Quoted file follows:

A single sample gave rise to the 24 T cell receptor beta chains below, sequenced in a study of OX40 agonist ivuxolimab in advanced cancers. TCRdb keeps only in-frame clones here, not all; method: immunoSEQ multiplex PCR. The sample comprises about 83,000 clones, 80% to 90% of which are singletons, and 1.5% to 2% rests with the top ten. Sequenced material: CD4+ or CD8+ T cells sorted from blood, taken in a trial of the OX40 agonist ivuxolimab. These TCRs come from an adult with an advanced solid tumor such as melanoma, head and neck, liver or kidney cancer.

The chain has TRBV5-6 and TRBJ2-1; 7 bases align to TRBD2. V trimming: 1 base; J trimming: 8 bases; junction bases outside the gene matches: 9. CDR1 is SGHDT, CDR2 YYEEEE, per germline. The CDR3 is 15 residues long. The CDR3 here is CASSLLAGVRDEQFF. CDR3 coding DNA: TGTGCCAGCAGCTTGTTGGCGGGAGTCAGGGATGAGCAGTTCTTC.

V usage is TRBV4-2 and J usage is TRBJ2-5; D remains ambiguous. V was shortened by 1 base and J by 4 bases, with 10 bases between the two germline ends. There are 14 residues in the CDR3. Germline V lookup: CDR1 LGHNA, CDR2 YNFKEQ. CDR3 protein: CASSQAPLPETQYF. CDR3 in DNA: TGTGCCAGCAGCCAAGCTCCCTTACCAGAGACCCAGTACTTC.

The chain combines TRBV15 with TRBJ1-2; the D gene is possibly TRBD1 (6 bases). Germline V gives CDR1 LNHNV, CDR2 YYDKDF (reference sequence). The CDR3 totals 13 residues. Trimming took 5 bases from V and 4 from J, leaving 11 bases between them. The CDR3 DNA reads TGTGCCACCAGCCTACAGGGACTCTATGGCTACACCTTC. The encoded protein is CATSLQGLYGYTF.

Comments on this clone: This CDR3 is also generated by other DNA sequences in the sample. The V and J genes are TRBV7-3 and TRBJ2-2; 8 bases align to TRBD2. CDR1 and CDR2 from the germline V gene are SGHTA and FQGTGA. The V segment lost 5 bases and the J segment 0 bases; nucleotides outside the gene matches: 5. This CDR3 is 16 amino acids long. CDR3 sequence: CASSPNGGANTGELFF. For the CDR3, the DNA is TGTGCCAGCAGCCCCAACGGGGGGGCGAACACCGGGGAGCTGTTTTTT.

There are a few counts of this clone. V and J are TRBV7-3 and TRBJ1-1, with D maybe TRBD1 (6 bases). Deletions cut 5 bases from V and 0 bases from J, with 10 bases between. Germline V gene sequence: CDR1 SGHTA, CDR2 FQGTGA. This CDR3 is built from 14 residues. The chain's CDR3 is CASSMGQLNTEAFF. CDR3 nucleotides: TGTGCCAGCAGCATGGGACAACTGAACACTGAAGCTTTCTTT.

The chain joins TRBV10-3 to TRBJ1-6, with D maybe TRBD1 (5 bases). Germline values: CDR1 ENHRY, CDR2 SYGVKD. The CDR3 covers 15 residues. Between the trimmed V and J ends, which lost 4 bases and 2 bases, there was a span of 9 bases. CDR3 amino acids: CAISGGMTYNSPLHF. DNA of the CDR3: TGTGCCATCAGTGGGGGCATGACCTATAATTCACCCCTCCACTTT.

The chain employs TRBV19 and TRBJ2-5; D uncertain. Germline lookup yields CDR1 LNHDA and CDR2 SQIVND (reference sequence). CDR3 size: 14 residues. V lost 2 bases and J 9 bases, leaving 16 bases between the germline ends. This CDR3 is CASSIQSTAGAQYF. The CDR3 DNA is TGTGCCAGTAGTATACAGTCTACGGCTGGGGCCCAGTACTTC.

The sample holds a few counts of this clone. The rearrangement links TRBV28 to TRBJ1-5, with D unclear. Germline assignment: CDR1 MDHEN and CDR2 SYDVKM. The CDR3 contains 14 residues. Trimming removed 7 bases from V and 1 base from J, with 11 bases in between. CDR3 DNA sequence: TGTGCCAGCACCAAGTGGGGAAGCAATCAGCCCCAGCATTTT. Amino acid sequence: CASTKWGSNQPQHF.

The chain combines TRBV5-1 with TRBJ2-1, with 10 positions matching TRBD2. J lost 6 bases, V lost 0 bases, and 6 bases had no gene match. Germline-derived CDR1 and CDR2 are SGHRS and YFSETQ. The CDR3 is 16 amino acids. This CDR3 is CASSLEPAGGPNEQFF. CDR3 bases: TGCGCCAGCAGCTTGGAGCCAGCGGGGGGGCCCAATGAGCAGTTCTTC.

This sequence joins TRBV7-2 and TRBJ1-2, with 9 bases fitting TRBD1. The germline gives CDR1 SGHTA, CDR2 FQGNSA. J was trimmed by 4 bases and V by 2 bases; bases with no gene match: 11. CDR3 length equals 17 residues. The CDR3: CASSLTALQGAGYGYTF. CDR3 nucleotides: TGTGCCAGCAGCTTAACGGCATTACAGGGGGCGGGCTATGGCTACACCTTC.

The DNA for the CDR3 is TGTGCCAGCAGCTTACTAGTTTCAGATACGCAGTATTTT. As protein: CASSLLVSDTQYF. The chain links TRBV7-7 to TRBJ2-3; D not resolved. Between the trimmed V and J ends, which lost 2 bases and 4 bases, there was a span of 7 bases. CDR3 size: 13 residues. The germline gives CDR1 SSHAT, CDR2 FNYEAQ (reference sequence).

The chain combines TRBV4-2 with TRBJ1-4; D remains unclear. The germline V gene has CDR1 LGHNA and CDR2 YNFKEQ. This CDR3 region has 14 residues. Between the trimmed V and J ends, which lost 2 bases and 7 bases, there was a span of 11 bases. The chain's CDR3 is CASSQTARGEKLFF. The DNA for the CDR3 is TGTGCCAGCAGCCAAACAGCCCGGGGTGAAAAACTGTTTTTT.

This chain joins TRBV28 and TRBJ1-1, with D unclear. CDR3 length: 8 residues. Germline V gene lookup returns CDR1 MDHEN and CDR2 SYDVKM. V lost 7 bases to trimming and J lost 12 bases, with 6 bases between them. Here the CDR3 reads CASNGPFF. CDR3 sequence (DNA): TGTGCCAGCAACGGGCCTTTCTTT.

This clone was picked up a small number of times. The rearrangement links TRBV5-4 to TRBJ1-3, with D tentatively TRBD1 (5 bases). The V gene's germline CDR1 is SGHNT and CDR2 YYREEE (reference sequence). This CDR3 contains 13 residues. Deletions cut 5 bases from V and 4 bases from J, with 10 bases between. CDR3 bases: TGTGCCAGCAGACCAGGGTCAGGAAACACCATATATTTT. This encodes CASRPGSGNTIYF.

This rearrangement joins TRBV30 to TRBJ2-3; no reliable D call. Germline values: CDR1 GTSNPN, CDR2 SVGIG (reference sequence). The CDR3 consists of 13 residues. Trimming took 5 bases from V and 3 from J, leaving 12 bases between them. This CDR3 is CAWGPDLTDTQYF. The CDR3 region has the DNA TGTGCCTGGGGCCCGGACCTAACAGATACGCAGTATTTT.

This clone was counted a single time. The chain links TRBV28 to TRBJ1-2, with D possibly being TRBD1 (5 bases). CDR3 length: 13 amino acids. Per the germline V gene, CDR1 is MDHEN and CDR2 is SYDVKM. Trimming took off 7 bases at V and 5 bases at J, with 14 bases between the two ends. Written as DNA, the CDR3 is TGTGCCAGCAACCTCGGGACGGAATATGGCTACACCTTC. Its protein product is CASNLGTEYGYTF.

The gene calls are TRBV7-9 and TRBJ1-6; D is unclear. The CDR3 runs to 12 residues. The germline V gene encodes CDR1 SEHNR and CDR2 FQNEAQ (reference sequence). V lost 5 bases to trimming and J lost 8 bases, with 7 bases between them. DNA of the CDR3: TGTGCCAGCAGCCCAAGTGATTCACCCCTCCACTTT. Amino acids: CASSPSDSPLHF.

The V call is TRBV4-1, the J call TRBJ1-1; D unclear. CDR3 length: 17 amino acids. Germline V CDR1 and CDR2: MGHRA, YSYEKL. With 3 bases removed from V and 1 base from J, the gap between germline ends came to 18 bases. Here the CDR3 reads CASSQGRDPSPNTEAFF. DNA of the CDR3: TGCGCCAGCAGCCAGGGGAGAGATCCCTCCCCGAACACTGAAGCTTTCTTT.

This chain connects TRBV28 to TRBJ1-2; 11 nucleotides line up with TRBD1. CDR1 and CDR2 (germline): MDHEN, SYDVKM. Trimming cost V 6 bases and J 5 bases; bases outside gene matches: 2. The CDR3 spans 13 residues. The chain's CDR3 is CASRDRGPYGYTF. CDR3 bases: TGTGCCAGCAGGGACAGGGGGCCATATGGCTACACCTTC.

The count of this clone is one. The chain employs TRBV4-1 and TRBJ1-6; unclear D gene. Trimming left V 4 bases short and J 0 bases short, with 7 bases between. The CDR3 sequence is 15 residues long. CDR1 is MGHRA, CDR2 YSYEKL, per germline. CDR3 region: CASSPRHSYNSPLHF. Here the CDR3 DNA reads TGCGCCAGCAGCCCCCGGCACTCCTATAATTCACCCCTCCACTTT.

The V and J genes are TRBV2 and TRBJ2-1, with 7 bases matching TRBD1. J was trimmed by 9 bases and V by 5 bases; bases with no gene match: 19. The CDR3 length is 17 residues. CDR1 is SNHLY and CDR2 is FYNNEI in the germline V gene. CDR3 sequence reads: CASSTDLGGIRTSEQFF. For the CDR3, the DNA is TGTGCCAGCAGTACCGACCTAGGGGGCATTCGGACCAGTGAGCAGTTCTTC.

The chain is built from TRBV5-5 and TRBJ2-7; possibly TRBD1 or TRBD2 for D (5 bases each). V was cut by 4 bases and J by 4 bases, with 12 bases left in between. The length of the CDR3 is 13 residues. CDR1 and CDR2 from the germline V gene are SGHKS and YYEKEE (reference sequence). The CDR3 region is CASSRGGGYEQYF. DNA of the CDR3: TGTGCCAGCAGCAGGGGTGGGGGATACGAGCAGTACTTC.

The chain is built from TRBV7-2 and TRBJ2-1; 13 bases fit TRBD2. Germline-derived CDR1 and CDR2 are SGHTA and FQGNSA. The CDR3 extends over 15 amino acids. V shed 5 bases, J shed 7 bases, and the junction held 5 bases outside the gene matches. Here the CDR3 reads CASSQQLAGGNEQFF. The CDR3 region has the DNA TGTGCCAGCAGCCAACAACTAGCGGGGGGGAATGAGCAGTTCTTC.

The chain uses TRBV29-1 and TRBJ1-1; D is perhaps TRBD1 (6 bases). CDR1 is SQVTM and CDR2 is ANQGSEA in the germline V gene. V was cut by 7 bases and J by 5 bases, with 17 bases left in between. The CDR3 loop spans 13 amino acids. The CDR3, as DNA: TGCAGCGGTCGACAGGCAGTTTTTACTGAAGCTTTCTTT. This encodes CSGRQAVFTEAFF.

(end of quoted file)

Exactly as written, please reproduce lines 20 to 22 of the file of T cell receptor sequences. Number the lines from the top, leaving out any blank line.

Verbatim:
This chain connects TRBV28 to TRBJ1-2; 11 nucleotides line up with TRBD1. CDR1 and CDR2 (germline): MDHEN, SYDVKM. Trimming cost V 6 bases and J 5 bases; bases outside gene matches: 2. The CDR3 spans 13 residues. The chain's CDR3 is CASRDRGPYGYTF. CDR3 bases: TGTGCCAGCAGGGACAGGGGGCCATATGGCTACACCTTC.

The count of this clone is one. The chain employs TRBV4-1 and TRBJ1-6; unclear D gene. Trimming left V 4 bases short and J 0 bases short, with 7 bases between. The CDR3 sequence is 15 residues long. CDR1 is MGHRA, CDR2 YSYEKL, per germline. CDR3 region: CASSPRHSYNSPLHF. Here the CDR3 DNA reads TGCGCCAGCAGCCCCCGGCACTCCTATAATTCACCCCTCCACTTT.

The V and J genes are TRBV2 and TRBJ2-1, with 7 bases matching TRBD1. J was trimmed by 9 bases and V by 5 bases; bases with no gene match: 19. The CDR3 length is 17 residues. CDR1 is SNHLY and CDR2 is FYNNEI in the germline V gene. CDR3 sequence reads: CASSTDLGGIRTSEQFF. For the CDR3, the DNA is TGTGCCAGCAGTACCGACCTAGGGGGCATTCGGACCAGTGAGCAGTTCTTC.